I’ve been fortunate enough to visit some fantasic historic places, such as Stonehenge at the summer solstice, Ayutthaya in Thailand, Ephesus in Turkey, Angkor Wat in Cambodia, Borabadur in Indonesia (Borabadur photos), Saranth in India where Buddha preached his first sermon, but the most jaw-dropping must be Varanasi on the Gangees, the holiest site for Hindus. It was brilliant to return here for my first weekend off, and, unlike everywhere else I’ve been, it hasn’t changed since I came here 14 years ago. In fact, it probably hasn’t changed much for a thousand years.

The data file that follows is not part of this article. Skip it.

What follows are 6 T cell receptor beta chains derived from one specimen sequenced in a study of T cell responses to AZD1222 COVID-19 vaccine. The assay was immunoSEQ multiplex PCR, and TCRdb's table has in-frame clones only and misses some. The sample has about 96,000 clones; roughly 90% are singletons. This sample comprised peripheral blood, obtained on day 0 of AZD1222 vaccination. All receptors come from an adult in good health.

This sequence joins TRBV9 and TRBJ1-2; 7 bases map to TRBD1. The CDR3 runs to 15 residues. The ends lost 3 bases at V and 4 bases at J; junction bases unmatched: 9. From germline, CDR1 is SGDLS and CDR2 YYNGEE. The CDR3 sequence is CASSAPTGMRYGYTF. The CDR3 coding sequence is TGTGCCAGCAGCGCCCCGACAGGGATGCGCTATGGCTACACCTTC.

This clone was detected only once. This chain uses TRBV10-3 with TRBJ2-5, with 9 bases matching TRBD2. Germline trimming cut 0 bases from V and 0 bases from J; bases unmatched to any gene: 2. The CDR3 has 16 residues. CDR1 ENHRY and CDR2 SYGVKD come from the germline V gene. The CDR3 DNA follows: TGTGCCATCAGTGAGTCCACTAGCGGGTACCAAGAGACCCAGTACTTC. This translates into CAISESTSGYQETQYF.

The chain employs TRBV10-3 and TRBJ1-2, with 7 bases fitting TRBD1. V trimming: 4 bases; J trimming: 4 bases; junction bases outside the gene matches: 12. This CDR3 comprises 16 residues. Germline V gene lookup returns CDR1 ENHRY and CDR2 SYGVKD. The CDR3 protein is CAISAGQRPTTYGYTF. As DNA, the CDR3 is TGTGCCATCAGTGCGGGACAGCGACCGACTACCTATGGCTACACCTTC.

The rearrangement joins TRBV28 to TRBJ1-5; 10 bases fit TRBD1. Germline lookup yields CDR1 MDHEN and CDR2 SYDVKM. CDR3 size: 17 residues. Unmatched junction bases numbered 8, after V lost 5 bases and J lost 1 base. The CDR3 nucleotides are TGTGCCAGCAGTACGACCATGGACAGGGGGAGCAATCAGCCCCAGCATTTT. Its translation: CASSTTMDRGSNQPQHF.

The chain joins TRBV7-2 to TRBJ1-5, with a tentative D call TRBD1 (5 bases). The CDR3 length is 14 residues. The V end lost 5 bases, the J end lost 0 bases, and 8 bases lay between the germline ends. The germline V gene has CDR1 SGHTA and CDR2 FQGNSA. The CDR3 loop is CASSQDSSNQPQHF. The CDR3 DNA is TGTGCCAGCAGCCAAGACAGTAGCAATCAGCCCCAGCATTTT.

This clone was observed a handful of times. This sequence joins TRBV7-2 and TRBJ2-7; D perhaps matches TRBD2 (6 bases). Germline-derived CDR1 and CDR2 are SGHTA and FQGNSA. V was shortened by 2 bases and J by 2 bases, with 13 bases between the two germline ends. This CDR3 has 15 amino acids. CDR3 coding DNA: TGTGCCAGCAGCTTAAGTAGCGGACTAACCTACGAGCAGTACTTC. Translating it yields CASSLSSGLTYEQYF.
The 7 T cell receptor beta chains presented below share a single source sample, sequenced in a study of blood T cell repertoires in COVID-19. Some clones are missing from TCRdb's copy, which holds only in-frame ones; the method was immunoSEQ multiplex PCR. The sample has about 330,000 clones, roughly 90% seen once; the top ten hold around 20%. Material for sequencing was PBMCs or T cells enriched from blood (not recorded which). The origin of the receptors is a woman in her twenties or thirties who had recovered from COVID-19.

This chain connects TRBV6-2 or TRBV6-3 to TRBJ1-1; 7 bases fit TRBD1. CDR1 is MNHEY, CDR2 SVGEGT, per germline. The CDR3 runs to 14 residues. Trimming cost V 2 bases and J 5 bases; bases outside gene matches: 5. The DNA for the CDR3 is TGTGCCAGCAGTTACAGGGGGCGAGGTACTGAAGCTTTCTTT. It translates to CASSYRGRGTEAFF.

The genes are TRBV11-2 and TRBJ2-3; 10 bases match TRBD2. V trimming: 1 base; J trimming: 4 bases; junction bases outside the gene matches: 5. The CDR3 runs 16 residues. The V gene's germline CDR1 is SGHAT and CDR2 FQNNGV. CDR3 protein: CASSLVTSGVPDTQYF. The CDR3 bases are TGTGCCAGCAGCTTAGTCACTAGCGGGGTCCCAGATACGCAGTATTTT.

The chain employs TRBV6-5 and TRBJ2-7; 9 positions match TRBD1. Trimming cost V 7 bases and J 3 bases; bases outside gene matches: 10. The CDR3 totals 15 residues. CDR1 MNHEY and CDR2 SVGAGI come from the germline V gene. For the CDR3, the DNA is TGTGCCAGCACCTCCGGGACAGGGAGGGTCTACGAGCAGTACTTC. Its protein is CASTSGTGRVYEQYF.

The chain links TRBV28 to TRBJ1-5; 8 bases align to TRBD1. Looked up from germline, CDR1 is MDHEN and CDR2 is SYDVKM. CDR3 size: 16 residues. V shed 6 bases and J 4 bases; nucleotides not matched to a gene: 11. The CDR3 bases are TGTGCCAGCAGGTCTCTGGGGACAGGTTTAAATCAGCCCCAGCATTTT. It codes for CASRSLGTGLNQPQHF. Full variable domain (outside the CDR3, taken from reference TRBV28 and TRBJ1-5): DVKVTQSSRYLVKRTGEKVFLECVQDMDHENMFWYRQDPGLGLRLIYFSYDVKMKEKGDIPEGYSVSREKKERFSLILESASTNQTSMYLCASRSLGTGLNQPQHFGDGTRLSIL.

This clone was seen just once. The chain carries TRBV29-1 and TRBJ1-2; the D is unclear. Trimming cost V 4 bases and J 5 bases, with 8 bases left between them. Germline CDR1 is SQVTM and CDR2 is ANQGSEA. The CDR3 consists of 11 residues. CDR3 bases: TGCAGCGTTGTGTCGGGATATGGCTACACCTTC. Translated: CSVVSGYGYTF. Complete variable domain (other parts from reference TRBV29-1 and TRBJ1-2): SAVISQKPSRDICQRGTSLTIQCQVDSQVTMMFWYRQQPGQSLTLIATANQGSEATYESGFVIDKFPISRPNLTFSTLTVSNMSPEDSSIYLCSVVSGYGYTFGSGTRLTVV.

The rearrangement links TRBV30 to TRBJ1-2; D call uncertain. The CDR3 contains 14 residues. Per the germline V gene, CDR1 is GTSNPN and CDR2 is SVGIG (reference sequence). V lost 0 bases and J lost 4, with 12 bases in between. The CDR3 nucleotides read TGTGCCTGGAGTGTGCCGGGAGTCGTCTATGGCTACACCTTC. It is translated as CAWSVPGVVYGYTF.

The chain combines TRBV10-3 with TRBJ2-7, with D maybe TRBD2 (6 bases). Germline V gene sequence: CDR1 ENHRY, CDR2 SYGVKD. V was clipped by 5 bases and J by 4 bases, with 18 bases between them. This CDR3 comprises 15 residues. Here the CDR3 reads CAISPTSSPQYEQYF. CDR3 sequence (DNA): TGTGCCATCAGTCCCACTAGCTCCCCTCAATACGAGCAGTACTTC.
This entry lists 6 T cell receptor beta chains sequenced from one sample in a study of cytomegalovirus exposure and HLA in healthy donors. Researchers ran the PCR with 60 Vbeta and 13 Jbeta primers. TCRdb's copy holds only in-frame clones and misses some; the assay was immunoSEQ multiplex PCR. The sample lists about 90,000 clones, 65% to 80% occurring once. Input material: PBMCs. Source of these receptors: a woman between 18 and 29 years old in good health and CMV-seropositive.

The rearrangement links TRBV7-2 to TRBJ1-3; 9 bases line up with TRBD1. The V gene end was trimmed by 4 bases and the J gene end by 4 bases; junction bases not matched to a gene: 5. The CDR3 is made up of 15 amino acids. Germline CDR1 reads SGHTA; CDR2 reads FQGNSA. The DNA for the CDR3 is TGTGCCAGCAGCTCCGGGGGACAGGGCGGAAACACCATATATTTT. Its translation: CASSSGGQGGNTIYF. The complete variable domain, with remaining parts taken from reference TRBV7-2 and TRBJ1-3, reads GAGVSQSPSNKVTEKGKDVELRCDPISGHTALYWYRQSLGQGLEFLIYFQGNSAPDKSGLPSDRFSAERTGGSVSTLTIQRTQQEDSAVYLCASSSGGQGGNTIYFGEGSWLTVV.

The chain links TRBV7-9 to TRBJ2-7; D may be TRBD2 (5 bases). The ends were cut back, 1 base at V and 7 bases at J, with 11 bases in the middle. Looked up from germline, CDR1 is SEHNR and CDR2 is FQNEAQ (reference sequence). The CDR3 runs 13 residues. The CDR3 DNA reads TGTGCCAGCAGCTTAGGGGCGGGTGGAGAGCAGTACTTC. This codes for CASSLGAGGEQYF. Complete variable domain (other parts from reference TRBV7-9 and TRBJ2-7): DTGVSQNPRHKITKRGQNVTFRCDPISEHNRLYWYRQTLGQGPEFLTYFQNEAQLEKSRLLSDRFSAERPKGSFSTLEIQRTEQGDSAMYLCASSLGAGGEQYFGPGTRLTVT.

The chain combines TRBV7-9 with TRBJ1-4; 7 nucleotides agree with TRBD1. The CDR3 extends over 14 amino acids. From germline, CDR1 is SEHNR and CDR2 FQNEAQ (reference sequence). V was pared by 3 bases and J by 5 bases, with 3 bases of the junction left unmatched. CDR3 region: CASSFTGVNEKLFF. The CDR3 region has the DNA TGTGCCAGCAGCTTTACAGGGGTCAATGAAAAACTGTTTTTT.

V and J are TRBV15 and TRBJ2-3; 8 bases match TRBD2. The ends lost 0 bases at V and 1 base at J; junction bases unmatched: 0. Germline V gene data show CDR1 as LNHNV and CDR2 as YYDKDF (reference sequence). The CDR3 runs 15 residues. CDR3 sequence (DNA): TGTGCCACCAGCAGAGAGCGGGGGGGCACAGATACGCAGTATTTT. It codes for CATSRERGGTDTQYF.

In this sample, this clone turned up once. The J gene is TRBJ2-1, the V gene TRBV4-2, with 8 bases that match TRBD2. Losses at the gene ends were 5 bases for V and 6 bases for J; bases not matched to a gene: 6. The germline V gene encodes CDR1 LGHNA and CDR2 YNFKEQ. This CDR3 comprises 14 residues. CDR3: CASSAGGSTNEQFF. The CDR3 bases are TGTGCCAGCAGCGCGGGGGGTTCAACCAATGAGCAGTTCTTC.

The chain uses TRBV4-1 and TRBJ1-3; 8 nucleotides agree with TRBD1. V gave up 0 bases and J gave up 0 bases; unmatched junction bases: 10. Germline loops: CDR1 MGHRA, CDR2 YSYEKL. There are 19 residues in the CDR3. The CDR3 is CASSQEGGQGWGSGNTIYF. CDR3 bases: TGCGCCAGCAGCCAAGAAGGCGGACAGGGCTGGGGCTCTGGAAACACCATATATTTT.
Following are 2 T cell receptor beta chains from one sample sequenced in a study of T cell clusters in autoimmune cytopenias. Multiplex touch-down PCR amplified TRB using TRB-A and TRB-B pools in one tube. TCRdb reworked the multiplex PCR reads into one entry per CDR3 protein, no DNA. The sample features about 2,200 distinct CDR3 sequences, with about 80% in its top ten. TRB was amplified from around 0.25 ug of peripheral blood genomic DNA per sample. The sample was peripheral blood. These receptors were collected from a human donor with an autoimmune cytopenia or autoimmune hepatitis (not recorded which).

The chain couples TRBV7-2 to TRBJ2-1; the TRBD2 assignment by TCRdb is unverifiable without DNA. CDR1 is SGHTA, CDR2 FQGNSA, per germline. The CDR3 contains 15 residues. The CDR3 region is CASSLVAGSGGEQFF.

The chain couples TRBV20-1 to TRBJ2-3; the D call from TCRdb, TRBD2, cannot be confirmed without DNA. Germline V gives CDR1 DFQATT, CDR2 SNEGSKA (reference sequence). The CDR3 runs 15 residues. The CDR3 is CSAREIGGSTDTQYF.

It’s a long succession of ghats, river-front temples with steps leading into the river, and it’s full of pilgrims from all over India, boys playing cricket or swimming, saffron-robed sadhus (holy men), courting couples, beggars, ice-cream sellers and conmen. (See Varanasi photos.)
The reason that it’s so incredible is that people have been performing the same rites here since literally time immemorial—puja (offering), cremations on the river bank and, every night at 7pm is the ritual of Aarti.
It’s not easy to describe the ghats or the aarti, so come with me, Shwetank and Shwetank’s uncle for an eight minute journey up the Gangees from Assi Ghat to Dasashwamedh Ghat to watch the Aarti performed.
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